According to a release by the Ministry of Natural Resources and Forestry, the province is actively responding to the 76 cases of confirmed raccoon strain and fox strain rabies in parts of southwestern Ontario by resuming rabies vaccination bait drops in those areas beginning today. The Stratford area is one of the locations highlighted as being targeted for bait drops.
The flavoured baits, about the size of a Loonie, immunize most skunks, foxes and raccoons that eat them. They are small and khaki green in appearance, with a toll-free rabies hotline number stamped on them. The MNR has asked that, if residents see the baits, they do not disturb them.
Exposure to the bait is not harmful to people or pets. However, if a person or a pet comes in contact with the vaccine in the bait, contacting a doctor or veterinarian as a precaution is recommended.
Throughout the month, rabies vaccine baiting will be taking place in the Golden Horseshoe as well as around Stratford. The baiting will occur by helicopter beginning today, by hand starting Monday, and by twin otter plane for the next two weeks.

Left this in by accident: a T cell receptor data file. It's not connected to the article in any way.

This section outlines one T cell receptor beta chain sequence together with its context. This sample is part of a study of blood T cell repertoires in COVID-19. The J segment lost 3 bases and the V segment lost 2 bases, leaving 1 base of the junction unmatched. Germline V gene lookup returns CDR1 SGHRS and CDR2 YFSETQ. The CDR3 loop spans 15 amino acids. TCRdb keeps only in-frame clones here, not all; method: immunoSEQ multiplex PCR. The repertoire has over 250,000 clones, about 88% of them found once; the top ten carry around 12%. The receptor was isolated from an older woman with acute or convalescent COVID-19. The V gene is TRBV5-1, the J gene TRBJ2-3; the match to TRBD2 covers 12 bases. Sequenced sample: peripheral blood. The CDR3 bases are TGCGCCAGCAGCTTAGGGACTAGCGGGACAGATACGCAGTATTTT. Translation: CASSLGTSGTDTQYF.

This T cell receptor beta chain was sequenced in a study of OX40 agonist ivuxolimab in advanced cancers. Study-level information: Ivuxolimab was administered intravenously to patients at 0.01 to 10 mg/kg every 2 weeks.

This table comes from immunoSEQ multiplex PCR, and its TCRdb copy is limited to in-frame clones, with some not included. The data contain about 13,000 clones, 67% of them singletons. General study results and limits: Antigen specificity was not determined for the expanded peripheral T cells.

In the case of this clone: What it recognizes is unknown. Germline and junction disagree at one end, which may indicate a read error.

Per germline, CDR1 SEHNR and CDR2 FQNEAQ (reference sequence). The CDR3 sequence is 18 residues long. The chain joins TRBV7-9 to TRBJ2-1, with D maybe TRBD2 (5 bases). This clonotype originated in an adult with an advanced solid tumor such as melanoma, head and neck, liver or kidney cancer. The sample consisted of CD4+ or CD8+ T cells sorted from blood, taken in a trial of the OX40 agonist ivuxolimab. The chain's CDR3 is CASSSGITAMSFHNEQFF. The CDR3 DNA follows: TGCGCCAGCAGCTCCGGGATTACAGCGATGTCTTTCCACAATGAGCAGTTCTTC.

Hand baiting is reportedly expected to continue into the summer months, focusing on urban areas where aircraft operations are restricted. Baiting plans will be revised as needed, based on weather and the potential discovery of additional rabies locations.
Annual baiting will again take place in the Golden Horseshoe, Stratford, Niagara and St. Lawrence areas in late August or early September.
The MNR is responsible for wildlife rabies research and management programs in Ontario. This includes distribution of vaccine baits, a program that the release describes as “one of the most successful rabies control programs in North America.”
The Ministry is working with municipal public health services, local animal control services, First Nations, trappers, and animal rehabilitators to capture and test raccoons and other wildlife that are “behaving strangely in key areas.”
They remind the public that they should not trap, transport, feed, or attempt to nurse back to health, wildlife. They also encourage people to have their pets “vaccinated according to instructions from your veterinarian.” Children should be reminded to stay away from wild or stray animals. Any animals spotted behaving “strangely” should be reported to a local animal control officer.
“If you think you, or any member of your family has been in contact with a rabid animal, immediately contact your local health unit, doctor, or local emergency department,” reads the release. “If a domestic animal has been exposed to an animal that may have rabies, call your veterinarian or the Ontario Ministry of Agriculture, Food and Rural Affairs Agriculture Information Contact Centre at 1-877-424-1300.”